The Dark Angel

by Mika Waltari

Reviewed by Annis

The Dark Angel by Mika Waltari The Dark Angel is a vivid account of an apocalyptic event, the siege and fall of Christian Constantinople to the Ottoman Turks in 1453. It takes the form of a diary by John Angelos; seeker, visionary and world-weary wanderer. Returning to his birthplace to fight for the last bastion of the Eastern Roman Empire, he has a rendezvous to keep with an angel of death who bears his own face.

The last thing Angelos expects is to fall deeply and madly in love. It’s a coup de foudre. "She looked at me and time paused in its flow, the sun ceased to move around the earth, the past mingled with what was to come and nothing existed but the moment - that single instant of life that not envious time itself can snatch away."

Time, however, is running out. The Byzantine Empire has shrunk to a shadow of its former glory. Its fabled capital, friendless and rife with treachery, is crumbling within its great walls. Emperor Constantine XI knows there can be no reprieve: "Soon the Empire of a thousand years will be at an end. It was founded by the first Constantine and perishes with the last." As the city readies its feeble defences to face a massive Turkish army, Angelos and Anna Notaras, a beautiful Greek noblewoman, pursue a tempestuous affair driven by longing and despair.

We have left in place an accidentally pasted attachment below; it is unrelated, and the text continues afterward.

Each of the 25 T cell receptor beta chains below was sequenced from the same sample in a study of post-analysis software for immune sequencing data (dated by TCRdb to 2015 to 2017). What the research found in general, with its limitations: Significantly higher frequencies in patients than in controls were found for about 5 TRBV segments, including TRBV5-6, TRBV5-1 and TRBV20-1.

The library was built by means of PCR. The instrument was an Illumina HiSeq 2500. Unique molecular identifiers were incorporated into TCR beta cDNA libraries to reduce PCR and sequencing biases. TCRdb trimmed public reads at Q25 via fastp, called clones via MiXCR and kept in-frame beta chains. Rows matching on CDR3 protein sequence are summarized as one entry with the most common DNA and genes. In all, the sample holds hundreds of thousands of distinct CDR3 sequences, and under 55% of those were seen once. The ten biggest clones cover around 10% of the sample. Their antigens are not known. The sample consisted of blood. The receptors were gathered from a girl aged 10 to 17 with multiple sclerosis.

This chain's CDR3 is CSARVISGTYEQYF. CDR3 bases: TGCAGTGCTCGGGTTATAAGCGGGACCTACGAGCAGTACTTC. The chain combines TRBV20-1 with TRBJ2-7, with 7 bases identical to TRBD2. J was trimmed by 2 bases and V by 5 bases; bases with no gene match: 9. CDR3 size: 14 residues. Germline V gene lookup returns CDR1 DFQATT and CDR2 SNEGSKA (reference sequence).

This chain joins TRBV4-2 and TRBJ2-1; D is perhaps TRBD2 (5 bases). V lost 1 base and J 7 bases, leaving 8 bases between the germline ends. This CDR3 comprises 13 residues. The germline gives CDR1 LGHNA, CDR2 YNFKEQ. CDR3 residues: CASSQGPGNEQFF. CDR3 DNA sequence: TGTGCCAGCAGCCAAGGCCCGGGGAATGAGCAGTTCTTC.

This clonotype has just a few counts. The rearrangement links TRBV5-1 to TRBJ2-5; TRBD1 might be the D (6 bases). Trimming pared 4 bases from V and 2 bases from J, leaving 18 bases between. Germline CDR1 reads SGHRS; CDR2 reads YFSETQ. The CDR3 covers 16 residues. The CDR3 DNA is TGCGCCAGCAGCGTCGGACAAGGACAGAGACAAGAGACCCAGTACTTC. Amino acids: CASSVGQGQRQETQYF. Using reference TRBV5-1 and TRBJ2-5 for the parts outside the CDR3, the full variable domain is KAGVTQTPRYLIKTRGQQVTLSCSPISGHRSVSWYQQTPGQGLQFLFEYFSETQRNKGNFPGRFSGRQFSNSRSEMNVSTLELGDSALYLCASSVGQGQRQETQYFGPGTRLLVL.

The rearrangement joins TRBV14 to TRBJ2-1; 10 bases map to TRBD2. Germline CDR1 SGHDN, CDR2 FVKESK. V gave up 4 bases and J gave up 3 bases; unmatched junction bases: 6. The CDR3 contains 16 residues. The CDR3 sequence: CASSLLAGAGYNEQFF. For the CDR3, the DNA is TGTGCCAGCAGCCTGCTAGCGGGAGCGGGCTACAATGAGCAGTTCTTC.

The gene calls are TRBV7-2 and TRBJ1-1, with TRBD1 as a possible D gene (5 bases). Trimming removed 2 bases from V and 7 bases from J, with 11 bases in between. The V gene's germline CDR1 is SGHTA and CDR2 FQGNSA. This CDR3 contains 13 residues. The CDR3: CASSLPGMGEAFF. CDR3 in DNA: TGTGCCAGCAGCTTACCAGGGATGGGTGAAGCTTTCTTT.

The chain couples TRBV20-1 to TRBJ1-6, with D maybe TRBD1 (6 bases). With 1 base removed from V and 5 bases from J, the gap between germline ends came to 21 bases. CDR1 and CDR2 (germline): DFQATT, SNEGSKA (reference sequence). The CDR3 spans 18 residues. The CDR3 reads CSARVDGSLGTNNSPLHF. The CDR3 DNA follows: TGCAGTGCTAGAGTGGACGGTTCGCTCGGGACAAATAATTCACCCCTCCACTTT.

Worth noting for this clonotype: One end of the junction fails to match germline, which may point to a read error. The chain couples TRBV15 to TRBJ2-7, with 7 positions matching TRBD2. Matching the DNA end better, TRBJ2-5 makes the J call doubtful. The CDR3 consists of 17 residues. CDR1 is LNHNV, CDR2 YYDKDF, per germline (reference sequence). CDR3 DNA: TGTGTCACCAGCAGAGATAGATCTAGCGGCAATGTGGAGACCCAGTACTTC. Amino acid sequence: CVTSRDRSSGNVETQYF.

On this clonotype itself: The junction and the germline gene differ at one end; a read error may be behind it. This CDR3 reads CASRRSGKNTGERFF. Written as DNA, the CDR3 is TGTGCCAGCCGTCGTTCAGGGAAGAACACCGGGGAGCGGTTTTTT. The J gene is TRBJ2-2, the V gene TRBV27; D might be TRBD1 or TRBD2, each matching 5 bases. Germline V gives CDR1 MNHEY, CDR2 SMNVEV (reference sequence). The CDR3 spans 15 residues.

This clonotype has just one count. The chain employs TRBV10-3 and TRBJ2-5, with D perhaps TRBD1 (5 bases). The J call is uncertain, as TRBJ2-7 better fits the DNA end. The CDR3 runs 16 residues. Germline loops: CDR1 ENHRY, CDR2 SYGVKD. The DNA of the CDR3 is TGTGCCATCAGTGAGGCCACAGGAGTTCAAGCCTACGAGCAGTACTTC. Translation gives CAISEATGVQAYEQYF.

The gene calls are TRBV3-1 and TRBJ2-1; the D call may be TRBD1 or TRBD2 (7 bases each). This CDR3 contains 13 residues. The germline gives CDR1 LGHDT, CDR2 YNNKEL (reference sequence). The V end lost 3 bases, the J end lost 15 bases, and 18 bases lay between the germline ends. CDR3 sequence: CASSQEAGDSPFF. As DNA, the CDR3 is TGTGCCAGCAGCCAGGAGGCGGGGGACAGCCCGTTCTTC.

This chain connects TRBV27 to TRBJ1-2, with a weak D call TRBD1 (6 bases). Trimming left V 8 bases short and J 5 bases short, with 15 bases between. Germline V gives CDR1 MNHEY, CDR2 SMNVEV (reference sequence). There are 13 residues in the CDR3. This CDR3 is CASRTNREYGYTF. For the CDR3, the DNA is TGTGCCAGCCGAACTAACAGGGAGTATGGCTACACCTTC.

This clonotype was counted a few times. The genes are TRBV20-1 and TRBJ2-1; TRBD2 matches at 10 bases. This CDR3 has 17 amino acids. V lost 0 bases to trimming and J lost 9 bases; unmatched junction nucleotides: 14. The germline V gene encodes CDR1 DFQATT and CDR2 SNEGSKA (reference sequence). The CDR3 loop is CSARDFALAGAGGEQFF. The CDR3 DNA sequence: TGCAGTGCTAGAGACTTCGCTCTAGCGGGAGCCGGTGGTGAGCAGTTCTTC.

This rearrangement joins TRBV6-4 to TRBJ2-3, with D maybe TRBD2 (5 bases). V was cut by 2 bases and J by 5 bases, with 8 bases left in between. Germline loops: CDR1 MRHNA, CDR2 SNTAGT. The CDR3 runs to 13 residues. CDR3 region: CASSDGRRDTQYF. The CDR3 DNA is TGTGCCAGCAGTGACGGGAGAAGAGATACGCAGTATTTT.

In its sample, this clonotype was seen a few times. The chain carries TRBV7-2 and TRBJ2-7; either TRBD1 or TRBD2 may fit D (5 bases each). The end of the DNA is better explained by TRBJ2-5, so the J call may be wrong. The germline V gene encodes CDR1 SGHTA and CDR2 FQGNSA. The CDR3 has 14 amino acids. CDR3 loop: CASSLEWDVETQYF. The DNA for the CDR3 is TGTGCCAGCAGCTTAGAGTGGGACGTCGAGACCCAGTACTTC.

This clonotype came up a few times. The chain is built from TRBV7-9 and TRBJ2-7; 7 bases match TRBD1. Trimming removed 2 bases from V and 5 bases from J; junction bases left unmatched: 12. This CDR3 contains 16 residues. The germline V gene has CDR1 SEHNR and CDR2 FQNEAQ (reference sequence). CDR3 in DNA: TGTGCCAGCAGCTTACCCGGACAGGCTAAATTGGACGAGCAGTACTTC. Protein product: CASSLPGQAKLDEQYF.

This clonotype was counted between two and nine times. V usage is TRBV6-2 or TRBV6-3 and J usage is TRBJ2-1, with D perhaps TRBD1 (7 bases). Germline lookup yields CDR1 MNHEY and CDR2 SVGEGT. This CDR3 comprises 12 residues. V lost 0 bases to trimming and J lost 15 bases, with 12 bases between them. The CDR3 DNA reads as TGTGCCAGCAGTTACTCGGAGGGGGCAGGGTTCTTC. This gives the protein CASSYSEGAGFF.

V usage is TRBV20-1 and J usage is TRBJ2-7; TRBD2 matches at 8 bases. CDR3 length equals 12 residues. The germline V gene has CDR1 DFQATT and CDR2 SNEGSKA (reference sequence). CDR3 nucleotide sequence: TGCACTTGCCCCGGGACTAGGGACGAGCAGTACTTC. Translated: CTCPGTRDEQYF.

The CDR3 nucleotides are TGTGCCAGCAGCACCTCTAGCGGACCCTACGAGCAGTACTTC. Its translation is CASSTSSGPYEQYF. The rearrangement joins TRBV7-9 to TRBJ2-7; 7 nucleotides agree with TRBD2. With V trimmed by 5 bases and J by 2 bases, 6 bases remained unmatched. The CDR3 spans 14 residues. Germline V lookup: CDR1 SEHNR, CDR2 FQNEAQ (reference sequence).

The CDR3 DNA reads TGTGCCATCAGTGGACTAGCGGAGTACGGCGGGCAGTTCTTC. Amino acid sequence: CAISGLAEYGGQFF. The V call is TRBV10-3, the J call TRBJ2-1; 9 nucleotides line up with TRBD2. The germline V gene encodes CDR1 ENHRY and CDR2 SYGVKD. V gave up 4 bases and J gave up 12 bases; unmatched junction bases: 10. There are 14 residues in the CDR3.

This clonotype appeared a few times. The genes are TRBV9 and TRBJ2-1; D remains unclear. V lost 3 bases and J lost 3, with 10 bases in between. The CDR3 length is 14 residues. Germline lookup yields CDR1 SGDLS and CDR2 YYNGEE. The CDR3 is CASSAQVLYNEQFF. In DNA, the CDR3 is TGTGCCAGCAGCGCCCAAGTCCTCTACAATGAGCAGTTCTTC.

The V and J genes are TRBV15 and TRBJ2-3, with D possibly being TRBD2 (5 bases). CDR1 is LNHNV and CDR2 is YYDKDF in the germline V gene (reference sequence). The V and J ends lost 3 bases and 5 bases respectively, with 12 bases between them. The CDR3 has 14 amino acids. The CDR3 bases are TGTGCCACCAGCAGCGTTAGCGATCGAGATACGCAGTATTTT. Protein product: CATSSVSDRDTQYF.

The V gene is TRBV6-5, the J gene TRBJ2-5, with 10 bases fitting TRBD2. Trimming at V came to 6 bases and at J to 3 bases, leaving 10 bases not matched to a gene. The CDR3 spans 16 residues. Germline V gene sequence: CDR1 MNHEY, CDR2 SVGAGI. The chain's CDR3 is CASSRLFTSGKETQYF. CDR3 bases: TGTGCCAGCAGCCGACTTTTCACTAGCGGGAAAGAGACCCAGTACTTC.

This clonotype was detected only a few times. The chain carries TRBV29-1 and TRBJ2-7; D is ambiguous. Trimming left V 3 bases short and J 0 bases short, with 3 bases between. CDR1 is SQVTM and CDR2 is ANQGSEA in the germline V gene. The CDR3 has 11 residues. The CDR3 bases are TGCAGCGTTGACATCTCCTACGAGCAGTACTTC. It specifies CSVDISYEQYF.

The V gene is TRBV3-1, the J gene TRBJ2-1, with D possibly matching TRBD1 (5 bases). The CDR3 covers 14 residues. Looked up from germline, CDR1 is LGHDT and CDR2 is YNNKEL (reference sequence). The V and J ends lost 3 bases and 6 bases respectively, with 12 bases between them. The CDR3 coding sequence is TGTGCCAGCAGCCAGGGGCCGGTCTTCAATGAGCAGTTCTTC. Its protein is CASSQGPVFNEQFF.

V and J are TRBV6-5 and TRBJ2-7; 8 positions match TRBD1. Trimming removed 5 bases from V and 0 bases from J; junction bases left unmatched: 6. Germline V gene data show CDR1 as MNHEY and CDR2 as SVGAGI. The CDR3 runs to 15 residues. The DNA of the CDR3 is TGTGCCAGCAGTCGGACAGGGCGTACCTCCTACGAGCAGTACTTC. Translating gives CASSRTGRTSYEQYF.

The Dark Angel is tragedy on a grand scale, given a poignant human face: "Heaven and earth and all their colors, the soot and the blood - all was unutterably beautiful in my sight just then, while the blank eyes of the dead around me stared into vacancy". Through deafening Turkish bombards and desperate, bloody battles on the disintegrating walls to lovers' final embrace, we stand witness with Angelos to the death throes of the Last Rome. A cry of anguish rings out, echoing through Christendom to signal the end of an era: "Aleo e polis! The city is lost!" (1952 in the original Finnish, 1953 in English translation; 374 pages)

More about The Dark Angel at

Other novels about sieges:

The Religion by Tim Willocks (2008), about the 1565 Siege of Malta. More info

The Siege of Krishnapur by J.G. Farrell (1973), about the 1857 Siege of Krishnapur during the Indian Mutiny. More info

City of Thieves by David Benioff (2008), about the 1941 siege of Leningrad. More info

Nonfiction relating to the fall of Constantinople:

The Fall of Constantinople: 1453 by Steven Runciman (1990). More info

Sea of Faith: Islam and Christianity in the Medieval Mediterranean World by Steven O'Shea (2006). More info

Mehmed the Conqueror and his Time by Franz Babinger (1992). More info


Fall of Constantinople Panorama, a slide show of scenes from the Panorama 1453 Museum in Istanbul (or download and tour the complete Panorama).

Back to Novels of Medieval Constantinople

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